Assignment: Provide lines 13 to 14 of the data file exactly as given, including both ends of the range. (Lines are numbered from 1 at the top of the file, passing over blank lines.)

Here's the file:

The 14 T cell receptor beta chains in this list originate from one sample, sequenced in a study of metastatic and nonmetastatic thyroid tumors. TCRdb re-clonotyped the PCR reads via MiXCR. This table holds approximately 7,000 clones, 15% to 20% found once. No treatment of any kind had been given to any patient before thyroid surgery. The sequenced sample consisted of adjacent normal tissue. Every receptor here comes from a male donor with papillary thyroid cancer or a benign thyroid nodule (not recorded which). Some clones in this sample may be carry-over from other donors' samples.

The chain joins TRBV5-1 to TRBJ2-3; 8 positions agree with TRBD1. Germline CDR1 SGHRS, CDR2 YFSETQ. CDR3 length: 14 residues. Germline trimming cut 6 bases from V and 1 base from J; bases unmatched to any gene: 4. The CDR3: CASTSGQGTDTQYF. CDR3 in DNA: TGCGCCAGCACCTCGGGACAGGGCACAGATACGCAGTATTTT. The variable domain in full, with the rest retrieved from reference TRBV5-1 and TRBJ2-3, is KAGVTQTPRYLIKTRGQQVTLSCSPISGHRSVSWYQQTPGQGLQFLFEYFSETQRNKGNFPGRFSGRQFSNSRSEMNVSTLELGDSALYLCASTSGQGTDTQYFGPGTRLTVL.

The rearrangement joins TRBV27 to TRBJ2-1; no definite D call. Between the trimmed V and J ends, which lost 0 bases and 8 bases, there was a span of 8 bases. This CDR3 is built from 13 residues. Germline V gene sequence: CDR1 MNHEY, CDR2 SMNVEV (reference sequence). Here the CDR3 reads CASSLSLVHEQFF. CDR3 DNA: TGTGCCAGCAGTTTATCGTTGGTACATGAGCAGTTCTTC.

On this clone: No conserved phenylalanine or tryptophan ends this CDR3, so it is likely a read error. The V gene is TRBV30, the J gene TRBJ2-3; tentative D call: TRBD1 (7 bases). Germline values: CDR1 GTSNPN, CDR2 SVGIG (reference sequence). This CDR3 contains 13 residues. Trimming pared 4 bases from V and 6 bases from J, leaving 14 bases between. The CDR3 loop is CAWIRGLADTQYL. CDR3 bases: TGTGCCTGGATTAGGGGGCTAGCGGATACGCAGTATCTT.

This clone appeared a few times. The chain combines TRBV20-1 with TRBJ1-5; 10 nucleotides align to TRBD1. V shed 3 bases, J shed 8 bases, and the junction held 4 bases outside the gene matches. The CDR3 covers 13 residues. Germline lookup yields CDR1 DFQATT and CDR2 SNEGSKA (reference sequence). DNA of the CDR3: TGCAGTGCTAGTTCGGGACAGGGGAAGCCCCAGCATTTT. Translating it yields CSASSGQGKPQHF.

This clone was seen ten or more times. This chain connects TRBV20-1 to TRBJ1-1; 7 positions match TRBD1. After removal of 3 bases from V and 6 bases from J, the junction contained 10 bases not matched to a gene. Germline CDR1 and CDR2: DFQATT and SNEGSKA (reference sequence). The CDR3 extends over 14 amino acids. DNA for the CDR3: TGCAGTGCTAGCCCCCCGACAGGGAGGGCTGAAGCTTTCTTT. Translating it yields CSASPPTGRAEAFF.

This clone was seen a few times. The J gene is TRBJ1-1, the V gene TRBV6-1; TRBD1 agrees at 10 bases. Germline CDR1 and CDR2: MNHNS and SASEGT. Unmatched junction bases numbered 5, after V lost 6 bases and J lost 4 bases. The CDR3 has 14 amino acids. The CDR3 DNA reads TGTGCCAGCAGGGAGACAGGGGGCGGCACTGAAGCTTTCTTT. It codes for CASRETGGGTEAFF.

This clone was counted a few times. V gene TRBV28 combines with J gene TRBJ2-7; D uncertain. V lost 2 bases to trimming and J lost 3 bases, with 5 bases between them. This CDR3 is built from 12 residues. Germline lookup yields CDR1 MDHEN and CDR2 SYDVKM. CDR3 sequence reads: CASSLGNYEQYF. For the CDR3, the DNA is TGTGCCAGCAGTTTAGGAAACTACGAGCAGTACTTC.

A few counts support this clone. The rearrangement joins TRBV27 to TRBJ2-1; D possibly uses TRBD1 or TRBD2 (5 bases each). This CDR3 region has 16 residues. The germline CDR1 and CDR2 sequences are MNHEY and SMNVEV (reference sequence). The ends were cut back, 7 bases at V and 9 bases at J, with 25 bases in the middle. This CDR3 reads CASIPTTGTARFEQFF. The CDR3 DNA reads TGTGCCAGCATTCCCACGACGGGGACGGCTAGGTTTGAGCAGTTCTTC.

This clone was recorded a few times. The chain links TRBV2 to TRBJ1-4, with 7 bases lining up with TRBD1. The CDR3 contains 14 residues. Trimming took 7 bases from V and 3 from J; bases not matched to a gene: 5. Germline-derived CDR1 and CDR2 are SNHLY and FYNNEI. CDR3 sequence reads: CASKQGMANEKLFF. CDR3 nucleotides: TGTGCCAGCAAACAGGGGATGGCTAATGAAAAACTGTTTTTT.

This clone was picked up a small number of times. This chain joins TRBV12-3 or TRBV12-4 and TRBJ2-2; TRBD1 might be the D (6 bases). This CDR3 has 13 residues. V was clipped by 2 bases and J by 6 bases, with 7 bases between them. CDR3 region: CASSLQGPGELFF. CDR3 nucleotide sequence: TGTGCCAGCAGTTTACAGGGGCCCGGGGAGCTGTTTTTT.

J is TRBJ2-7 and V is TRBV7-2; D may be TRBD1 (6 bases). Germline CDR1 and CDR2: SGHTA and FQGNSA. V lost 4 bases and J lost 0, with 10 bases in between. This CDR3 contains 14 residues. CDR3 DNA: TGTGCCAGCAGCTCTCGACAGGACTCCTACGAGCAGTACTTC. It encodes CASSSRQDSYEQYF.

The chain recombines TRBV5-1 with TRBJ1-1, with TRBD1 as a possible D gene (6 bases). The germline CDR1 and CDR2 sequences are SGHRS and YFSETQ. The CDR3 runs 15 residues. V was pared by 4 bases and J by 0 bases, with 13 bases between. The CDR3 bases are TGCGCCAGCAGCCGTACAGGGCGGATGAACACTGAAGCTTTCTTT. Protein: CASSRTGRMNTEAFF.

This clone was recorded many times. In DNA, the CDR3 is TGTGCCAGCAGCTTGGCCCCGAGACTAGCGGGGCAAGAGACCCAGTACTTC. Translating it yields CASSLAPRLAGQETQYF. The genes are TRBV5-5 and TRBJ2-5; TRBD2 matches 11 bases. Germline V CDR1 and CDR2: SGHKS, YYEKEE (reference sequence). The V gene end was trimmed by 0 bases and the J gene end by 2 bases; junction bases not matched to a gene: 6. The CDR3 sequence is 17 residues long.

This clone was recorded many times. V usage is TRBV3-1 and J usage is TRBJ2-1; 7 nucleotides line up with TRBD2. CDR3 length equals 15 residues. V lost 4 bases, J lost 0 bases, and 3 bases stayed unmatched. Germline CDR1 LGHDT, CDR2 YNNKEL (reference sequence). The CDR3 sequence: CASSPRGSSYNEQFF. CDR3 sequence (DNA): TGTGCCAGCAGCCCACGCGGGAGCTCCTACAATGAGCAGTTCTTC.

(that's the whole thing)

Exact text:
The chain recombines TRBV5-1 with TRBJ1-1, with TRBD1 as a possible D gene (6 bases). The germline CDR1 and CDR2 sequences are SGHRS and YFSETQ. The CDR3 runs 15 residues. V was pared by 4 bases and J by 0 bases, with 13 bases between. The CDR3 bases are TGCGCCAGCAGCCGTACAGGGCGGATGAACACTGAAGCTTTCTTT. Protein: CASSRTGRMNTEAFF.

This clone was recorded many times. In DNA, the CDR3 is TGTGCCAGCAGCTTGGCCCCGAGACTAGCGGGGCAAGAGACCCAGTACTTC. Translating it yields CASSLAPRLAGQETQYF. The genes are TRBV5-5 and TRBJ2-5; TRBD2 matches 11 bases. Germline V CDR1 and CDR2: SGHKS, YYEKEE (reference sequence). The V gene end was trimmed by 0 bases and the J gene end by 2 bases; junction bases not matched to a gene: 6. The CDR3 sequence is 17 residues long.